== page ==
I had a professor in college who loved the term “gesamtkunswerk.” It’s a big German word that means “comprehensive work of art,” and it’s something all art is supposed to strive for — sort of the ideal piece of creativity. Creating it is one thing, but in some ways, you could argue that it would be even better to experience it, because then you get the end result without the tremendous amount of work that would go into something like that.
Forgive my meandering introduction, but it’s all to say –
If you want to have a really fancy cathartic artistic experience at the theater, I suggest you head down to The Contemporary Theater Company where Caryl Churchill’s The Skriker is currently proving that gesamtkunswerks pop up in the most unlikely of places.
That’s not to say that the CTC isn’t capable of producing stellar work. It’s just that going into this particular production, it would seem difficult to know what to expect.
Churchill is one the great dramatists of the last century. Her work ranges from the strange to the outright fantastical. In fact, one of the gems in CTC’s legacy is its production of Churchill’s Cloud Nine, directed by Ryan Hartigan five years ago. She’s a fantastic option for those who want to raid the modern masterpiece canon without resorting to doing a Mamet revival, and she’s infinitely more interesting.
Now the CTC has returned to Churchill, and in a form that should send up a flare to every theater-lover in the state. Because what’s happening at CTC is nothing short of miraculous.
The Skriker isn’t easy to describe. It deals with two young mothers, Lily and Josie, and the titular character, a mutating spirit who sometimes speaks in stream-of-consciousness ominous poetry, particularly in the epic opening monologue.
Christine Cauchon turns in a tour de force performance as The Skriker. It’s a role of daunting magnitude, and with clear direction, Cauchon is able to seduce the audience while not becoming self-indulgent. The danger of this sort of role would be the opportunity it presents for flash and adjectives. One could play it sexy or creepy or any number of ways, but Cauchon focuses on the dual objective of inserting herself into the lives of Josie, a woman who’s taken the life of her child, and Lily, who’s pregnant with her own child.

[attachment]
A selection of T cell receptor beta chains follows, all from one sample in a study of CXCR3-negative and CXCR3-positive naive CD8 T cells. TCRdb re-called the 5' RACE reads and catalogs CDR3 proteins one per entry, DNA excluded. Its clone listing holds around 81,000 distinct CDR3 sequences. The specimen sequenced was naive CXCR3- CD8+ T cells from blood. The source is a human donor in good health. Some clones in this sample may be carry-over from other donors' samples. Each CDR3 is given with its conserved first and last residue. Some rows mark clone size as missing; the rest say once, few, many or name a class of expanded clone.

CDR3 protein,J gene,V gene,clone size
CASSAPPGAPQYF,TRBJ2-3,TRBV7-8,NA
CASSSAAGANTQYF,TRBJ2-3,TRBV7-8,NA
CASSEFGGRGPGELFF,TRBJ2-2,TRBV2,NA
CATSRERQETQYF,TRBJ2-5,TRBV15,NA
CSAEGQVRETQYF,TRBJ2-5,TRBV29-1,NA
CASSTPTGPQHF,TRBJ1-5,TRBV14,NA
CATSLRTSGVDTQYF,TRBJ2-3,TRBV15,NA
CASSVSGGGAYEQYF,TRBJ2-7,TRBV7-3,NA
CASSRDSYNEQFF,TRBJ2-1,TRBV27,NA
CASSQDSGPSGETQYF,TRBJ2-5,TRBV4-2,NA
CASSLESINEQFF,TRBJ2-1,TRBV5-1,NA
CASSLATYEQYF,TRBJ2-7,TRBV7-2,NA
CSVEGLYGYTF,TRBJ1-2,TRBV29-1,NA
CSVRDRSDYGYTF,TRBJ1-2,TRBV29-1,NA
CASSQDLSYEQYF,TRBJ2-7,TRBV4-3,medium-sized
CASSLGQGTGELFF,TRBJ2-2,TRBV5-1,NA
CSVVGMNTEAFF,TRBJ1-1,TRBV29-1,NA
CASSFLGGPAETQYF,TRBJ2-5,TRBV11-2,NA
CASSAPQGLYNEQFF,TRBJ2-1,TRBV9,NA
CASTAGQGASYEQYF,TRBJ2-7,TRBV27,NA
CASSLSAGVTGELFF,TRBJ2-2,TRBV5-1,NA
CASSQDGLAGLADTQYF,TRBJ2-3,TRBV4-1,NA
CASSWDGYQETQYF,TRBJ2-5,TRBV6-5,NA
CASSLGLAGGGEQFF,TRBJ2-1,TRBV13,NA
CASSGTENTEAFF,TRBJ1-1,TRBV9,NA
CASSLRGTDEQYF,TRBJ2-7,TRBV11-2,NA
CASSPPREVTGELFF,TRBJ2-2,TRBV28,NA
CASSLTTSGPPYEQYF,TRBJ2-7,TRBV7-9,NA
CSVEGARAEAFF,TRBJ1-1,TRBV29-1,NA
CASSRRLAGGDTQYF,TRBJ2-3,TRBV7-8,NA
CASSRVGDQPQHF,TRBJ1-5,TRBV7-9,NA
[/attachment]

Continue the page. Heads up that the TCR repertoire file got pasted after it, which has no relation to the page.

The Skriker appears throughout the women’s lives in various forms, and Churchill uses this mystical character as she weaves a very harrowing human story about the challenges of being left without choice, without agency, and without hope. Cauchon moves throughout each character with only the slightest of changes to her physicality and vocal choices, thereby not distracting us with “performance.” She’s one of the most consistent actresses in the area when it comes to the level of commitment she brings to the parts she plays, but here, she’s able to show off every inch of her ability, and what she does with the opening monologue is something akin to watching an opera singer nail an aria. You’ll be talking about it for months.
Lily and Josie are played by Emily Rodriguez and Maggie Papa, respectively, and their communion with each other is truly astonishing. Emily creates a portrait of a strong woman who slowly comes unmoored over the course of the play as she finds herself in the throes of the Skriker’s ambitions. Her unraveling is heartbreaking to watch. There’s something classical about her approach to the performance — like something beyond theater that evokes the darkest of fairy tales.